By Josh Bronson
Pilot staff writer
What do a road construction cone, cutoff jean shorts, a tea kettle, flip flops and a half inflated kayak have in common?
They were all items picked up and hauled in by volunteers during the eighth annual Chetco Check Up Wednesday afternoon.
Overcast skies, a constant breeze and brief showers met 17 volunteers as they split up to pick up trash and take temperatures along the river.
"This is our river and we don't share it with any other community," event organizer Gerry Livingston said. "So it's our responsibility to maintain it and take care of it. It's a wonderful place."
Some volunteers took to the river banks and bars on foot and searched for trash and debris in some of the more populated areas like South Fork and Nook Bar.
Commonly collected items included beer cans and bottles and other beverage containers as well as miscellaneous clothing items.
Abandoned campfires and campsites seemed to contain the most garbage, but randomly-scattered items were also corralled.
Other teams floated the river in kayaks, as far up as Low Water Bridge, looking for trash in more obscure areas along the bank as well as picking up floating (or submerged) trash in the river.
About 18 bags of trash, along with larger items, such as a shovel and an old truck seat, were collected by the band of volunteers.
The two-man kayak teams also took water temperatures at various deep pools along the Chetco.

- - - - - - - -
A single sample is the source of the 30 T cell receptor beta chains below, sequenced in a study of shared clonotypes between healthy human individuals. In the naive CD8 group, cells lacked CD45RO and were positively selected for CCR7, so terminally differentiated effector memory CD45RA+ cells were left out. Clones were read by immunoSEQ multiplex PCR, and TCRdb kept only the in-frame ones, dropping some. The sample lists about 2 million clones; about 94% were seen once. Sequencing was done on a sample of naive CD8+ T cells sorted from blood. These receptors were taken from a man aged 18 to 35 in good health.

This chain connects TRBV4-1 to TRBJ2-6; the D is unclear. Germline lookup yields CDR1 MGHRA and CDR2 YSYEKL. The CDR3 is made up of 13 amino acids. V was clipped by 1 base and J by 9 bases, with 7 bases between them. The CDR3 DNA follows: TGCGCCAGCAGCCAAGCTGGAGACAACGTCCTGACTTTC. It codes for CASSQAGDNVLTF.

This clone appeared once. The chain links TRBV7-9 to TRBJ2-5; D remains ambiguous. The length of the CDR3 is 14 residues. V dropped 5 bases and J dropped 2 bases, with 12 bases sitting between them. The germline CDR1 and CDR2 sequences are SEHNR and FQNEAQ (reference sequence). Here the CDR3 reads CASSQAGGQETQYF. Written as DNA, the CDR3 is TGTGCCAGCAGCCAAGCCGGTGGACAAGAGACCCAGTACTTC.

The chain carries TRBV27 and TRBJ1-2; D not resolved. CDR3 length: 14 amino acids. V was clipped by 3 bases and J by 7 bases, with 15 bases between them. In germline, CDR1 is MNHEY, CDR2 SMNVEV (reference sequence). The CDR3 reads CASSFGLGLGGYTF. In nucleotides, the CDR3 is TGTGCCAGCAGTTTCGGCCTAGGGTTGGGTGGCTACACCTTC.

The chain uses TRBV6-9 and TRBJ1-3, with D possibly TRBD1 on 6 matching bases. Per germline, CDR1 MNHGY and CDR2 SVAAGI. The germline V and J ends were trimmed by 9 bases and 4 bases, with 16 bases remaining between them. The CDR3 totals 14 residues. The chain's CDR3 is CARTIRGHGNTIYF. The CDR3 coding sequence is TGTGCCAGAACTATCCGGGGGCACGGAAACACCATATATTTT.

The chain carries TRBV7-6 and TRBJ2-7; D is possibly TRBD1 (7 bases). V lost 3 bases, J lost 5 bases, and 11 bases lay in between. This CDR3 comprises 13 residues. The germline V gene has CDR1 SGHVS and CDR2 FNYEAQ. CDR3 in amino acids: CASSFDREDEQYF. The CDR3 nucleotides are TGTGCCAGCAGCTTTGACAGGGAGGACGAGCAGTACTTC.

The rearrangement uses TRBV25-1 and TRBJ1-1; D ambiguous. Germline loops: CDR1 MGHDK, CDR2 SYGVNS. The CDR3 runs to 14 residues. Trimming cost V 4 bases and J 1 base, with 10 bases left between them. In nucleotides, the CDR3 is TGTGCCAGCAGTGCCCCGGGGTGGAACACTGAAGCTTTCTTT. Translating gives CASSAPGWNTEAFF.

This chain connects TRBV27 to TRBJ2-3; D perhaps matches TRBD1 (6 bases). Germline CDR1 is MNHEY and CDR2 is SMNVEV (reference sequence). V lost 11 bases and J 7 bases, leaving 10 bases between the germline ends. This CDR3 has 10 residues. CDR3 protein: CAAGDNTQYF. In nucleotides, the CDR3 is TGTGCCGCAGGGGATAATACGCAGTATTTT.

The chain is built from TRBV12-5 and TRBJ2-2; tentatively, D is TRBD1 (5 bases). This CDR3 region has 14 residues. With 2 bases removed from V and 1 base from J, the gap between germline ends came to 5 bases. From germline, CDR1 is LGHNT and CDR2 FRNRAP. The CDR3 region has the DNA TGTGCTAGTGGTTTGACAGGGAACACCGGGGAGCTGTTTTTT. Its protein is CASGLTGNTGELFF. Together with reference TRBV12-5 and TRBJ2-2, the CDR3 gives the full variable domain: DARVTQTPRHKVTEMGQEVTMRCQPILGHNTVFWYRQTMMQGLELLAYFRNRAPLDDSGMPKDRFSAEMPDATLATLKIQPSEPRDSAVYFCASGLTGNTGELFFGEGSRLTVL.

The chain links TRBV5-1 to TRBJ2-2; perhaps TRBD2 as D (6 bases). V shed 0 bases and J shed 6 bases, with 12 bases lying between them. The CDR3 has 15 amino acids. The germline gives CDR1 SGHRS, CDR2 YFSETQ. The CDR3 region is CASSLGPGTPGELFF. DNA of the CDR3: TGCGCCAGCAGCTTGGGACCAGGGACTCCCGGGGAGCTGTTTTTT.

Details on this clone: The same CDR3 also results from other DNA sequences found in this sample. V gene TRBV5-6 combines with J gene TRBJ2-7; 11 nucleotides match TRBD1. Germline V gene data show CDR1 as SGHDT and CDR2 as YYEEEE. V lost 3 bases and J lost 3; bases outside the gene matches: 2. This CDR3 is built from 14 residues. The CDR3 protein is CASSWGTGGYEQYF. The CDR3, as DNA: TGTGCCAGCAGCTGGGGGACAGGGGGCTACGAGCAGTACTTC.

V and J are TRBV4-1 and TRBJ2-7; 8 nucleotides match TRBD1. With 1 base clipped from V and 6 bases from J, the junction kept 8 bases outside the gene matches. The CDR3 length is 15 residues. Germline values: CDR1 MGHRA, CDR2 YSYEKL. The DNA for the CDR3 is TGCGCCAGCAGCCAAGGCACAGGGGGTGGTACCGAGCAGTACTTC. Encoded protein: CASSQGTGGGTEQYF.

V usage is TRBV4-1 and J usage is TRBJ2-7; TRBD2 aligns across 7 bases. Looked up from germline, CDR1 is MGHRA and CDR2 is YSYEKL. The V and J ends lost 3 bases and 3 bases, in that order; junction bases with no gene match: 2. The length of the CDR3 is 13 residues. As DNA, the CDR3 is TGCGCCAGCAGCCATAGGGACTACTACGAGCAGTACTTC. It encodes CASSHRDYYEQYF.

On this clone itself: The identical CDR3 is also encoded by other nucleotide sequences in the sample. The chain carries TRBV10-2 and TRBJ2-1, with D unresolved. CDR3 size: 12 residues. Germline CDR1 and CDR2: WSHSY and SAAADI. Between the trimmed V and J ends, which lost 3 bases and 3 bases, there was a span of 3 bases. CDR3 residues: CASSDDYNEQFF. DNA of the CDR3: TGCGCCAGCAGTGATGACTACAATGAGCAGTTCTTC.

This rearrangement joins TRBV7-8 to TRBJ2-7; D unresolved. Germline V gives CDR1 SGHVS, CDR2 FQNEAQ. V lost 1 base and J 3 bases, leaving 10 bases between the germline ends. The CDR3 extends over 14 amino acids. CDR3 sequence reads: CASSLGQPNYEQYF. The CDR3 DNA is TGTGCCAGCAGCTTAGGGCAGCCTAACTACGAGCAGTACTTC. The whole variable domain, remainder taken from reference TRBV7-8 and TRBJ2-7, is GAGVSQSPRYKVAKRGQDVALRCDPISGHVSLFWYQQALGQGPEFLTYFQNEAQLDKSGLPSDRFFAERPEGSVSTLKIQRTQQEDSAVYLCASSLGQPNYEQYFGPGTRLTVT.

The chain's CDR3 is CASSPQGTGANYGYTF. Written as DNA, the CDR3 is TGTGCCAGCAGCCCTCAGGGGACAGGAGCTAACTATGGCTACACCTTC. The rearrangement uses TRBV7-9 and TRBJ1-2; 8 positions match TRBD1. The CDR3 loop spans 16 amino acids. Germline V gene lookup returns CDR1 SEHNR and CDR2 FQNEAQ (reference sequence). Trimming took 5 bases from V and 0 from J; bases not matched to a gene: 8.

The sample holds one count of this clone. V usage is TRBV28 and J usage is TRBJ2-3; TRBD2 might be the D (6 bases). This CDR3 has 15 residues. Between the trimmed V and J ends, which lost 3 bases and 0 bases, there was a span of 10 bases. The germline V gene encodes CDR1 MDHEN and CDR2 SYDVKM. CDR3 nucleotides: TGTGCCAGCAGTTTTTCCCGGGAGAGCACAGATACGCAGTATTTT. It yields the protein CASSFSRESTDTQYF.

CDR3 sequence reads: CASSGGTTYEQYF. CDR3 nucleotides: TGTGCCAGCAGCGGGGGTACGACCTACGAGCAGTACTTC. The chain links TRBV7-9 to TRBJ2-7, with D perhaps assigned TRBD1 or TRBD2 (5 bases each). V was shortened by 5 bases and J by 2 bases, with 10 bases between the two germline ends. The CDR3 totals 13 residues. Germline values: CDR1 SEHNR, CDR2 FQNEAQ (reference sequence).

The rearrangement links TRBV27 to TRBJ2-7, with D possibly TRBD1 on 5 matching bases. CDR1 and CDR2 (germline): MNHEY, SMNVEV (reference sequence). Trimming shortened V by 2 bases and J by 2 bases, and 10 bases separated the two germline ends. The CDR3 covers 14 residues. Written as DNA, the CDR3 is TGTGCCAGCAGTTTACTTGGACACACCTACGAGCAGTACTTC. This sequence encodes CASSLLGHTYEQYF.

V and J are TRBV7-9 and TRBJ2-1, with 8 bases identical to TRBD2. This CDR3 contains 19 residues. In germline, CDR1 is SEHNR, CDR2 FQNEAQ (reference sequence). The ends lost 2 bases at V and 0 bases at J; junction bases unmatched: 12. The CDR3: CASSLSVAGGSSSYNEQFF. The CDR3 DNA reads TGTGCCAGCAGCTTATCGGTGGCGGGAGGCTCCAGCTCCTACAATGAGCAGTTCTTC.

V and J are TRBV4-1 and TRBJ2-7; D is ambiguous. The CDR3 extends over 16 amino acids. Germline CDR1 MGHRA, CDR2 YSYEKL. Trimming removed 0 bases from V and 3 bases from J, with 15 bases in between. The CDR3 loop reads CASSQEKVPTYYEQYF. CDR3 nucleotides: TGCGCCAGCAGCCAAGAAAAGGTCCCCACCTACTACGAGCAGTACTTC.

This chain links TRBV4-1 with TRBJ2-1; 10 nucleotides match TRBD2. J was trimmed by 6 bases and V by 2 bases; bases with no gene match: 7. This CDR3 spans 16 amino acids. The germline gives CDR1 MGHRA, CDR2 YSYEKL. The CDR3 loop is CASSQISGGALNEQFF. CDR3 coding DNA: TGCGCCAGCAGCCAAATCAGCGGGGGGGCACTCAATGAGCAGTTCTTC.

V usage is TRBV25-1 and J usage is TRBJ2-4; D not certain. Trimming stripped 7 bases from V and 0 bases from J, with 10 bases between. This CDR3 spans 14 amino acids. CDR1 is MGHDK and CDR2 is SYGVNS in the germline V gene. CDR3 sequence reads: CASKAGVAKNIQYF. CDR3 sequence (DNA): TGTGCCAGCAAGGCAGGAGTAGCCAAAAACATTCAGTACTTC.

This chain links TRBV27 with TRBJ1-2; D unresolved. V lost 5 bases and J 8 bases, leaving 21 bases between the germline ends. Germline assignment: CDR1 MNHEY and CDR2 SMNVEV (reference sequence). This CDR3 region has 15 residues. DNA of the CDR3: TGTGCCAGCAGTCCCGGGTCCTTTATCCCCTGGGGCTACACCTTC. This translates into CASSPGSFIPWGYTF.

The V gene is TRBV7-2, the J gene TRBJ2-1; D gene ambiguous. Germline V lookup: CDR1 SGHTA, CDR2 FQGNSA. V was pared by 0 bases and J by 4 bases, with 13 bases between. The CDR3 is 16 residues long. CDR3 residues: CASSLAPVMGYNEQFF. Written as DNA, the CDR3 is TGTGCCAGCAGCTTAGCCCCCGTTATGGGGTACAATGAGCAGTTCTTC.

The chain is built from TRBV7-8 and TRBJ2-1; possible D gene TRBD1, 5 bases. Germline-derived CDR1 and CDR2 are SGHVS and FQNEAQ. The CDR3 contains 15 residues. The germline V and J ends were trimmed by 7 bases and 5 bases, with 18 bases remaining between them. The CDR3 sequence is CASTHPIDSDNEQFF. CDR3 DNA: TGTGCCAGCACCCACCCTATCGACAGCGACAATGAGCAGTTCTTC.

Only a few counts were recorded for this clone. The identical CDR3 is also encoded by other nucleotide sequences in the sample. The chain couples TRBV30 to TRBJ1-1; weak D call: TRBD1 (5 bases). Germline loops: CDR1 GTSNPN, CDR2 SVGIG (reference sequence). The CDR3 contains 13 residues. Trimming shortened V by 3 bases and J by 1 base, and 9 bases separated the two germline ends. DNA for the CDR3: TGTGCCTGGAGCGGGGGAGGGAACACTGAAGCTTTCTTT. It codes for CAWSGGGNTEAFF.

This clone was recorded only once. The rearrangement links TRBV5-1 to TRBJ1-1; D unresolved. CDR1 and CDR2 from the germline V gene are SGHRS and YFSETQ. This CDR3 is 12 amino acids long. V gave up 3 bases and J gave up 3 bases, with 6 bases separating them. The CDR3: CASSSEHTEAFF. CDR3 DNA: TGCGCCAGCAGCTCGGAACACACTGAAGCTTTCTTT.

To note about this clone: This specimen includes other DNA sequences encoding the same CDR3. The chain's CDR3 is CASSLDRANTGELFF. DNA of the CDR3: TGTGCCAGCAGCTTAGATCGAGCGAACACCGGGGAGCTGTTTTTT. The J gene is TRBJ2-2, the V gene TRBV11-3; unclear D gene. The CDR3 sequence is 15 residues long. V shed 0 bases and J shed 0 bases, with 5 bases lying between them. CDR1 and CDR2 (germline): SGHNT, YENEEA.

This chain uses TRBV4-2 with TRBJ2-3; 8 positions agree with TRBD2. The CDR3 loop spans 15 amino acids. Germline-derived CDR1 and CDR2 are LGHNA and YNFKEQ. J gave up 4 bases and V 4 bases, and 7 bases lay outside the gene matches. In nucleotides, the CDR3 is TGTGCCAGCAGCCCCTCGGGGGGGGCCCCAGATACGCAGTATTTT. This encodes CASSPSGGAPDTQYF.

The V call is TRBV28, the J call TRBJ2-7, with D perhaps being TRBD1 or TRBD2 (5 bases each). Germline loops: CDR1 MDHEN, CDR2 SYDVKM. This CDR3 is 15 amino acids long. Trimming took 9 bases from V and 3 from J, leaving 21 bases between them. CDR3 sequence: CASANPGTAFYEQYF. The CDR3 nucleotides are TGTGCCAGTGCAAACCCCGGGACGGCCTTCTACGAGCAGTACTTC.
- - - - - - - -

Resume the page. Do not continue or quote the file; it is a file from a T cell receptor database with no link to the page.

In previous years, the water temperatures have run an average of about 72 degrees.
This year, however, temperatures throughout the river were a few degrees cooler than usual.
Several factors could contribute to the cooler temperatures such as cloud cover or time of day the temperature was taken.
"We're also doing the event two weeks earlier than we usually do," Livingston said.
The temperatures taken by volunteers vary because of many factors.
Scientific samples on the Chetco are taken from long-term thermometers that register the highest peak temperature for the day, according to Water Quality Program Leader at the South Coast Watershed Council, Cindy Myers.
In past years, scientific readings of the Chetco have ranged in average temperatures from 73 to 78 degrees at various points of the river.
"There has been a lot of interest in the temperatures of the Chetco because it's on a water-quality impaired list for the state," Myers said. "That means that the temperatures are above optimum for the rearing of younger fish, which means they may have to find a different place to grow."
After a long afternoon of picking up trash and taking temperatures, volunteers were treated to a picnic dinner for their efforts.
The Slam'n Salmon Derby helped out with the effort via a grant to the Chetco Check Up, which helped organizers purchase food for the picnic as well as rent kayaks and other needed equipment for the event.